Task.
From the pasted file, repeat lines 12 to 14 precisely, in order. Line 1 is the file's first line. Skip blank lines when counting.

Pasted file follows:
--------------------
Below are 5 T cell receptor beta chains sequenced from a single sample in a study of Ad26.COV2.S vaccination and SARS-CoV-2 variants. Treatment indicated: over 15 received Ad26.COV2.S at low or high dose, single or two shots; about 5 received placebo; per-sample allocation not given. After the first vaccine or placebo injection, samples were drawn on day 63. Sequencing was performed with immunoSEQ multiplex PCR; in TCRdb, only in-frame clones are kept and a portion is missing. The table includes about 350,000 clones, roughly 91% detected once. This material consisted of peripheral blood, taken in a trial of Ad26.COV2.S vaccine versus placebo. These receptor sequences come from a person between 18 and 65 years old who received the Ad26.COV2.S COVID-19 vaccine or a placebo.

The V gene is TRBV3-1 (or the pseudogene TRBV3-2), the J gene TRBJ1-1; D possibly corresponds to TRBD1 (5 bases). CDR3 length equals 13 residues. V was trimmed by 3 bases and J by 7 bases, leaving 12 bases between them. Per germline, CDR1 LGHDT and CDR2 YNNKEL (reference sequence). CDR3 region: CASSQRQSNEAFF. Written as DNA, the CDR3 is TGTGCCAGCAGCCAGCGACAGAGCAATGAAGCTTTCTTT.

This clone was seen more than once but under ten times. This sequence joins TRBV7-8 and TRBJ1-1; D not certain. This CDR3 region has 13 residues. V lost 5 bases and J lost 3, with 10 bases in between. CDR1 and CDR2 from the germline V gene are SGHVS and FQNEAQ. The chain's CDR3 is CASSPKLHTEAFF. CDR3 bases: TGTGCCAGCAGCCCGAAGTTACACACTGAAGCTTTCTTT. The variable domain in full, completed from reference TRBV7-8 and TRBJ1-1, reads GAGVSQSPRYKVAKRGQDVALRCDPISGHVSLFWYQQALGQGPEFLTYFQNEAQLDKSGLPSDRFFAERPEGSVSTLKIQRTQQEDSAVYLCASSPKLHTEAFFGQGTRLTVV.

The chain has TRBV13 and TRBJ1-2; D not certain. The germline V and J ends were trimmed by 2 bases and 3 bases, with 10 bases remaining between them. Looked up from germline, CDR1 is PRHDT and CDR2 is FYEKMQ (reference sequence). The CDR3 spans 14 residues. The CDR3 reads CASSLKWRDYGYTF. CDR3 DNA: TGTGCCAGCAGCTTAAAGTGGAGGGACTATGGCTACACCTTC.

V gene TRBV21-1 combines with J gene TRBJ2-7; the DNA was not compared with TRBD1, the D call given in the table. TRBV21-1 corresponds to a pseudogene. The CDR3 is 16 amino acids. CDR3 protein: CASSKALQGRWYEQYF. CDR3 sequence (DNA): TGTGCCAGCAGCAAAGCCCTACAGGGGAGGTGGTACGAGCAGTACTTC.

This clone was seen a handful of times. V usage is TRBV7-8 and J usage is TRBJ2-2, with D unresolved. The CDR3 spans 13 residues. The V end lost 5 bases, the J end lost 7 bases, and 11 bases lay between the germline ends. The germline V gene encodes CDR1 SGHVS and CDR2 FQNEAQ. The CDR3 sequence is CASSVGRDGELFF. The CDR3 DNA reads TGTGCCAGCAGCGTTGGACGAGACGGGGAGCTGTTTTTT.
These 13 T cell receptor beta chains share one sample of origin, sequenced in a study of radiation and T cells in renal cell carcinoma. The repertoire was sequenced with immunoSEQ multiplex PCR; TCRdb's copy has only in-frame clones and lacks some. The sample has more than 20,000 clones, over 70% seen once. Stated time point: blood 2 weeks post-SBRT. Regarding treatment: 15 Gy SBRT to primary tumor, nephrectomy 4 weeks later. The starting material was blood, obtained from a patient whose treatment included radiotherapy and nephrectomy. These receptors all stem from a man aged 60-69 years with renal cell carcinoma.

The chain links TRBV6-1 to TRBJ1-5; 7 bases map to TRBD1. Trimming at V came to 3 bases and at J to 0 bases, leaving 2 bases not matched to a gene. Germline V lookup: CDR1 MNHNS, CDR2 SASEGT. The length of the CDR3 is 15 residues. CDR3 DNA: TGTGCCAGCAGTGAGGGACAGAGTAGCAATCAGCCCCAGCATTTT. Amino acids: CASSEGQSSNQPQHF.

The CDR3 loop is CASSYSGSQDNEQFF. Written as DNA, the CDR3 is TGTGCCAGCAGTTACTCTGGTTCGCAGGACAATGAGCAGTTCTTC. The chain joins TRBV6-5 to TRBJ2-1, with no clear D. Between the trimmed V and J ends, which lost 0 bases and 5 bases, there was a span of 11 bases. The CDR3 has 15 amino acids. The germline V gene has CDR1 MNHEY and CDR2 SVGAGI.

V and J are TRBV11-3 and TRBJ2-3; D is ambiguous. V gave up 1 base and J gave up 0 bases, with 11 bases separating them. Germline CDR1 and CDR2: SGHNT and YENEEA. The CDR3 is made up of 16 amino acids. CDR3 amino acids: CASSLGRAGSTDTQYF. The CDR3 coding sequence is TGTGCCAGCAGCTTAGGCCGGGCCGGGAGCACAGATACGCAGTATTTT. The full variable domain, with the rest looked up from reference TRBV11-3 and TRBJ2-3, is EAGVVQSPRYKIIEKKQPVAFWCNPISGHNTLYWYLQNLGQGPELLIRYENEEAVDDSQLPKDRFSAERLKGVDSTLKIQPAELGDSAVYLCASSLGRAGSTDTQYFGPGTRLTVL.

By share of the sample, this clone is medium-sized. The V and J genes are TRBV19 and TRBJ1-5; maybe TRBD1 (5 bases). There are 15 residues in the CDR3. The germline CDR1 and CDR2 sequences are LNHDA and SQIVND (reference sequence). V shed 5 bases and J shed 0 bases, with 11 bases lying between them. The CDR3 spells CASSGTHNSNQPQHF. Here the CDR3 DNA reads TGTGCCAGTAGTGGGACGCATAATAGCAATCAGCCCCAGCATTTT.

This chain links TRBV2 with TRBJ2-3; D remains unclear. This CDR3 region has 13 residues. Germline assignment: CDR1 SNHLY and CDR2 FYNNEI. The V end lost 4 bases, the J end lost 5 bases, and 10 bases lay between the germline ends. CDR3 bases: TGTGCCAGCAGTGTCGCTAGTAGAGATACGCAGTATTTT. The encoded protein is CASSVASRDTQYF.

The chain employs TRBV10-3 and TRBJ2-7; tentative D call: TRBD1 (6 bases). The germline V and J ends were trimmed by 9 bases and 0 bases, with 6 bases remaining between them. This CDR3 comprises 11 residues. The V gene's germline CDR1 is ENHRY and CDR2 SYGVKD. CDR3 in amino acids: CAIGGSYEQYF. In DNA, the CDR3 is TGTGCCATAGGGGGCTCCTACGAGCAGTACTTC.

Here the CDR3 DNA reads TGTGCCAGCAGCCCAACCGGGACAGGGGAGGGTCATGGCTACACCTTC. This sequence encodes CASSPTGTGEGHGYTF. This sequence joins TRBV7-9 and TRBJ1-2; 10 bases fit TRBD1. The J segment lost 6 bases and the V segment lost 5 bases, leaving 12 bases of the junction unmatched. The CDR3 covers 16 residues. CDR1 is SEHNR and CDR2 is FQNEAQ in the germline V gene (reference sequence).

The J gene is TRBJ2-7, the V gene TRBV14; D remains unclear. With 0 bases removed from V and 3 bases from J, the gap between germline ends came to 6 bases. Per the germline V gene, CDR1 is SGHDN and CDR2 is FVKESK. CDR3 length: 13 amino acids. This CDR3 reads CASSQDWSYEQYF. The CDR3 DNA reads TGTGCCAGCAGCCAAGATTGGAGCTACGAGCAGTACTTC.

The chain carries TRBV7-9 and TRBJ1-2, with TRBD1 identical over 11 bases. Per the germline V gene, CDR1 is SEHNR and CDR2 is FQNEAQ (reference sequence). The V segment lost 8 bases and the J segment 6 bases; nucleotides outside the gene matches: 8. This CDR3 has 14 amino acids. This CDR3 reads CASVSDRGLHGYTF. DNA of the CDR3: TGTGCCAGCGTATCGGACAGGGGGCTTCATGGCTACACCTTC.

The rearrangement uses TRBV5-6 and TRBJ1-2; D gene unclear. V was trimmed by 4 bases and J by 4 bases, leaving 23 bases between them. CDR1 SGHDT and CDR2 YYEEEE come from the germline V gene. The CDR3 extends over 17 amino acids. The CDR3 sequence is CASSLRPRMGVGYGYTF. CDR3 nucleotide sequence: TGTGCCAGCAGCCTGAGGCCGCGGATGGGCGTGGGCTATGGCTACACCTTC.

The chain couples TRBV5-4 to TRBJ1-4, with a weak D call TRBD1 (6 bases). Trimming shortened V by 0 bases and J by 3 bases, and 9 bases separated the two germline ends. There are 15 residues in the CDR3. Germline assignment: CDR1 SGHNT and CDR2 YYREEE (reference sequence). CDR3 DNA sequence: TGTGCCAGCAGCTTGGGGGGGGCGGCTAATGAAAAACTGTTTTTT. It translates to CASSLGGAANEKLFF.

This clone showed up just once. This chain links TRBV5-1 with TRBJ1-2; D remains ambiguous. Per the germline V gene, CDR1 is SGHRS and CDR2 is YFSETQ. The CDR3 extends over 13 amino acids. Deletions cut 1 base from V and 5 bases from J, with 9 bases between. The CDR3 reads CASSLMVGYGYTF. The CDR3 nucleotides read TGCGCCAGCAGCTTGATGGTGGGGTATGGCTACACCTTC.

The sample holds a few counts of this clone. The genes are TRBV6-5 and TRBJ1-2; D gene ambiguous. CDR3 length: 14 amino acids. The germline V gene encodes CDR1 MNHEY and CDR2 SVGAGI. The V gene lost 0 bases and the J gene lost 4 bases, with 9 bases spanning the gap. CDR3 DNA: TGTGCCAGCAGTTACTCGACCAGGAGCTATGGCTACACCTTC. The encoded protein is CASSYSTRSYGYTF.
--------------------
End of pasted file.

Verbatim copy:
This chain links TRBV2 with TRBJ2-3; D remains unclear. This CDR3 region has 13 residues. Germline assignment: CDR1 SNHLY and CDR2 FYNNEI. The V end lost 4 bases, the J end lost 5 bases, and 10 bases lay between the germline ends. CDR3 bases: TGTGCCAGCAGTGTCGCTAGTAGAGATACGCAGTATTTT. The encoded protein is CASSVASRDTQYF.

The chain employs TRBV10-3 and TRBJ2-7; tentative D call: TRBD1 (6 bases). The germline V and J ends were trimmed by 9 bases and 0 bases, with 6 bases remaining between them. This CDR3 comprises 11 residues. The V gene's germline CDR1 is ENHRY and CDR2 SYGVKD. CDR3 in amino acids: CAIGGSYEQYF. In DNA, the CDR3 is TGTGCCATAGGGGGCTCCTACGAGCAGTACTTC.

Here the CDR3 DNA reads TGTGCCAGCAGCCCAACCGGGACAGGGGAGGGTCATGGCTACACCTTC. This sequence encodes CASSPTGTGEGHGYTF. This sequence joins TRBV7-9 and TRBJ1-2; 10 bases fit TRBD1. The J segment lost 6 bases and the V segment lost 5 bases, leaving 12 bases of the junction unmatched. The CDR3 covers 16 residues. CDR1 is SEHNR and CDR2 is FQNEAQ in the germline V gene (reference sequence).